Experts urge new guidelines for gene therapy in AADC deficiency

Aim is safe application for patients and outcome follow-up

Steve Bryson, PhD avatar

by Steve Bryson, PhD |

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In this gene therapy illustration, a strand of DNA is shown on a couch while a therapist sits on a chair nearby.

A group of international experts in aromatic L-amino acid decarboxylase (AADC) deficiency and similar neurologic conditions have developed guidelines for the safe application of gene therapy in AADC patients, and for needed outcome follow-up.

The new recommendations come within a year of approvals in the European Union and the U.K. of Upstaza (eladocagene exuparvovec), a one-time gene therapy for AADC deficiency. Its developer, PTC Therapeutics, plans to ask for an approval in the U.S. in coming months.

“Due to lack of data on long-term outcomes and the comparative efficacy of alternative … procedures … a structured follow-up plan and systematic documentation of outcomes in a suitable, industry-independent registry study are necessary,” the researchers wrote in a study outlining their proposal.

The study, “Gene therapy for aromatic L-amino acid decarboxylase deficiency: requirements for safe application and knowledge-generating follow-up,” was published in the Journal of Inherited Metabolic Disease. The recommendations were created by members of the International Working Group on Neurotransmitter-related Disorders (iNTD).

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AADC deficiency is an ultra-rare disease caused by mutations in the DDC gene, which lead to low levels of the AADC enzyme or the production of a faulty enzyme.

Without proper AADC function, the production of major nerve signaling molecules in the brain, such as dopamine and serotonin, is deficient, impairing nerve cell function. This leads to physical and mental developmental delays starting from a young age.

Gene therapy for AADC deficiency aims to replace the defective DDC gene with a healthy copy, which is expected to restore AADC production and normalize dopamine and serotonin levels.

PTC Therapeutics’ Upstaza is a gene therapy that delivers a working DDC copy directly into the brain. It’s been shown to provide developmental benefits for up to 10 years post-dosing in clinical trials.

The therapy was approved in the U.K. last fall for adults and children with AADC deficiency. Just months earlier, it had been approved in the EU for patients ages 18 months and older with the ultra-rare disorder. In the U.S., it remains an experimental treatment.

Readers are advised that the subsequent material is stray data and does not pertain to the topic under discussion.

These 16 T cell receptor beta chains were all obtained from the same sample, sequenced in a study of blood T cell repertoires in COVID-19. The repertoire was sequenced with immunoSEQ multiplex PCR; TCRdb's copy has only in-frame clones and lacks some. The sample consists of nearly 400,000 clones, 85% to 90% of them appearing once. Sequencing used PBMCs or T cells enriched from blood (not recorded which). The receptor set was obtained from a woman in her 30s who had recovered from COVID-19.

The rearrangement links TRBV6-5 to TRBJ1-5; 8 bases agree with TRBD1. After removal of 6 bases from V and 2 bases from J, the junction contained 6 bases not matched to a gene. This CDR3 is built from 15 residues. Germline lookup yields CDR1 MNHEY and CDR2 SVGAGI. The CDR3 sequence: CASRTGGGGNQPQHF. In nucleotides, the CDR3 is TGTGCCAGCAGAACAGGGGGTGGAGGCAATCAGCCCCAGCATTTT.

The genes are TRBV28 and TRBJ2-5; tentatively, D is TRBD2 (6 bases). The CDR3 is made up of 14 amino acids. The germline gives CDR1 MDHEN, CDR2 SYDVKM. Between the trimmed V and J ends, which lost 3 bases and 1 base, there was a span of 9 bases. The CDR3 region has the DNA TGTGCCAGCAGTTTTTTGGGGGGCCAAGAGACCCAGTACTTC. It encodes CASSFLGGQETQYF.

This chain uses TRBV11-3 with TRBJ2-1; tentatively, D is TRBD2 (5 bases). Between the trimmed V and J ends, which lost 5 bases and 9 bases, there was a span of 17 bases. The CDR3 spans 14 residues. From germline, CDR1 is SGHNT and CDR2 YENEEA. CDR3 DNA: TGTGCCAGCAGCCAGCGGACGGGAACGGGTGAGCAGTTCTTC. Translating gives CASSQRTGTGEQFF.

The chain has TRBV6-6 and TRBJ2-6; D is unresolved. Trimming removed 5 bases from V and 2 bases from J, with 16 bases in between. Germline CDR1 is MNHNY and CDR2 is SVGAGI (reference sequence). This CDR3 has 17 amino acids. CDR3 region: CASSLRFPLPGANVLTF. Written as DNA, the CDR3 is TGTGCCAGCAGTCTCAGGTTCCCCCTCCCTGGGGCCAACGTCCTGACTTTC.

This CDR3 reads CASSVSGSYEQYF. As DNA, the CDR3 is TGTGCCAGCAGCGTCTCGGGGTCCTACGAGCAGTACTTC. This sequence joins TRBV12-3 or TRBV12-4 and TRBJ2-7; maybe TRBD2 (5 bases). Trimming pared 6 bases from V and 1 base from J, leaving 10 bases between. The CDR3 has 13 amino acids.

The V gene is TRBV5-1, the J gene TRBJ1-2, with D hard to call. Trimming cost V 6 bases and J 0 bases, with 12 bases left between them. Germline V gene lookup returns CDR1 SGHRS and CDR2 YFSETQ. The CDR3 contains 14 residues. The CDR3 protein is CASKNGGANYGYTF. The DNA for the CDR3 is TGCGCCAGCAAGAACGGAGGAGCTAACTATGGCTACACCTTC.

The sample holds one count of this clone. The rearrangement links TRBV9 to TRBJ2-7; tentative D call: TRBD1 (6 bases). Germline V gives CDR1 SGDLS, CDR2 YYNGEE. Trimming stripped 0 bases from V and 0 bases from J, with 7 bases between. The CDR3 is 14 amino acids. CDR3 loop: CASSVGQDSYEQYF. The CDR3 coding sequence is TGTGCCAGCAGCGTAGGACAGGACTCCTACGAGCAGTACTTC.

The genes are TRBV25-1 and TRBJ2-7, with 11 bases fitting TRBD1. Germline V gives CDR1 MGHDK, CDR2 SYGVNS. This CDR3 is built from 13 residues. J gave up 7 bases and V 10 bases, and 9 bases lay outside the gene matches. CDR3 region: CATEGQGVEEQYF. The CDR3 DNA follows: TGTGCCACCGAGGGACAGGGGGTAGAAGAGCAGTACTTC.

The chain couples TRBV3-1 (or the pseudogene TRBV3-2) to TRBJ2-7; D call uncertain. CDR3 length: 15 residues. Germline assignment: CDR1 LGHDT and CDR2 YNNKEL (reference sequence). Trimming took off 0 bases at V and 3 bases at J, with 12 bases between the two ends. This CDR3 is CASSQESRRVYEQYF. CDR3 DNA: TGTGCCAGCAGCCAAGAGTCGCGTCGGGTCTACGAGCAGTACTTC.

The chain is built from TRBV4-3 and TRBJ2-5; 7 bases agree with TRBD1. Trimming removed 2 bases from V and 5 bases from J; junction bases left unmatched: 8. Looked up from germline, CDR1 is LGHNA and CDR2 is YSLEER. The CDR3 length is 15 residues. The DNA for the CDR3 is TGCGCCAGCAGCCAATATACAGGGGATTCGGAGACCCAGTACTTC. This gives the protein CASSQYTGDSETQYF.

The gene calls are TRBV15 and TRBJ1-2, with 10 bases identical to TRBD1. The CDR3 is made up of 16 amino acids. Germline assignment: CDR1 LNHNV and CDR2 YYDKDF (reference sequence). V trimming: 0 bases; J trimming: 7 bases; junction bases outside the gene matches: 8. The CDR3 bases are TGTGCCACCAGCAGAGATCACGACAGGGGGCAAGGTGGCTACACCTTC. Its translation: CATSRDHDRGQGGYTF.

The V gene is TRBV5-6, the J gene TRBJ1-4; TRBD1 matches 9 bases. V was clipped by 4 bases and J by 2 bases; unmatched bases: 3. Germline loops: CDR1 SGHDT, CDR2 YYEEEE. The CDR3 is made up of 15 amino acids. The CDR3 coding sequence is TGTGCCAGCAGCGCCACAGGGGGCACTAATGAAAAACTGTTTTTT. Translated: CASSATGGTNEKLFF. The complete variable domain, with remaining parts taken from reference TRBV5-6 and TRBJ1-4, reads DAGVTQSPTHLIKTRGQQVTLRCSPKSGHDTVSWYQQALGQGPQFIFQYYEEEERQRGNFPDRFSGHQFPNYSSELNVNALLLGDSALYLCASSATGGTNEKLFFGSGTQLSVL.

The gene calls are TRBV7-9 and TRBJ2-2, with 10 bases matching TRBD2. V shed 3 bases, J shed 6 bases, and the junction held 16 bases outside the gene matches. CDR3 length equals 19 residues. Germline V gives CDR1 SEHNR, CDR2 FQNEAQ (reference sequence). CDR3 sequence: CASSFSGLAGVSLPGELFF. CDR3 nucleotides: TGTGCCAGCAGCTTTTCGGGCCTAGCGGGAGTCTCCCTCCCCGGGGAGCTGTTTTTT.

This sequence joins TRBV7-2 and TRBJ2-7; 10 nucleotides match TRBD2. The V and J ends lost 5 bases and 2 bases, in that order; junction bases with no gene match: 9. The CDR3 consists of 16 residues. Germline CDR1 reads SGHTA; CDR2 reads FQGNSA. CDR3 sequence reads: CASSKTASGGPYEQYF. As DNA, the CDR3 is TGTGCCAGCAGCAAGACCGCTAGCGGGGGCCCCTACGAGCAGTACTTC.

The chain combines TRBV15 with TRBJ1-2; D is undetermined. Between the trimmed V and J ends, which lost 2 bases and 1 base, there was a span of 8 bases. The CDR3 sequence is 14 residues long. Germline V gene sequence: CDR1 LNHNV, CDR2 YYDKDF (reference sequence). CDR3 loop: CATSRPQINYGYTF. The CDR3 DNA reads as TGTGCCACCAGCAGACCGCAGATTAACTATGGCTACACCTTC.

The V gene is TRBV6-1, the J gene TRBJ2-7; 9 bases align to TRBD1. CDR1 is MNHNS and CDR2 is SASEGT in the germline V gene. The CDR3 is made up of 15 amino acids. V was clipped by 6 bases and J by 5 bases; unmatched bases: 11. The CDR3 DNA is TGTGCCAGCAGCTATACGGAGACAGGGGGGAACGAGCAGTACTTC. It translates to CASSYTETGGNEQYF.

A similar gene therapy that targets deeper areas in the brain also is being tested in a U.S-based Phase 1 clinical trial (NCT02852213).  To date, it has shown positive results, improving both motor function and quality of life.

While these therapies are promising, “it must be kept in mind that not all aspects regarding safety and efficacy are yet known given the relatively small number of patients treated to date,” the researchers wrote.

“Due to the challenges expected to arise following the approval of [Upstaza],” the researchers wrote, selected members of the iNTD with experience caring for AADC patients developed recommendations “regarding the requirements for safe application and knowledge-generating follow-up of patients who have received AADC gene therapy.”

Several of the experts have previously received speaker and research honorarium from PTC.

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The first steps for monitoring gene therapy in AADC deficiency

As a first step, the experts say, the decision to recommend gene therapy to an AADC deficiency patient must be made by a pediatrician with several years of experience specializing in neurological conditions and rare movement disorders.

The AADC diagnosis must be confirmed by a genetic analysis that detects DDC mutations or evidence of either deficient AADC activity in the bloodstream or an abnormal neurotransmitter profile in the fluid that surrounds the brain and spinal cord.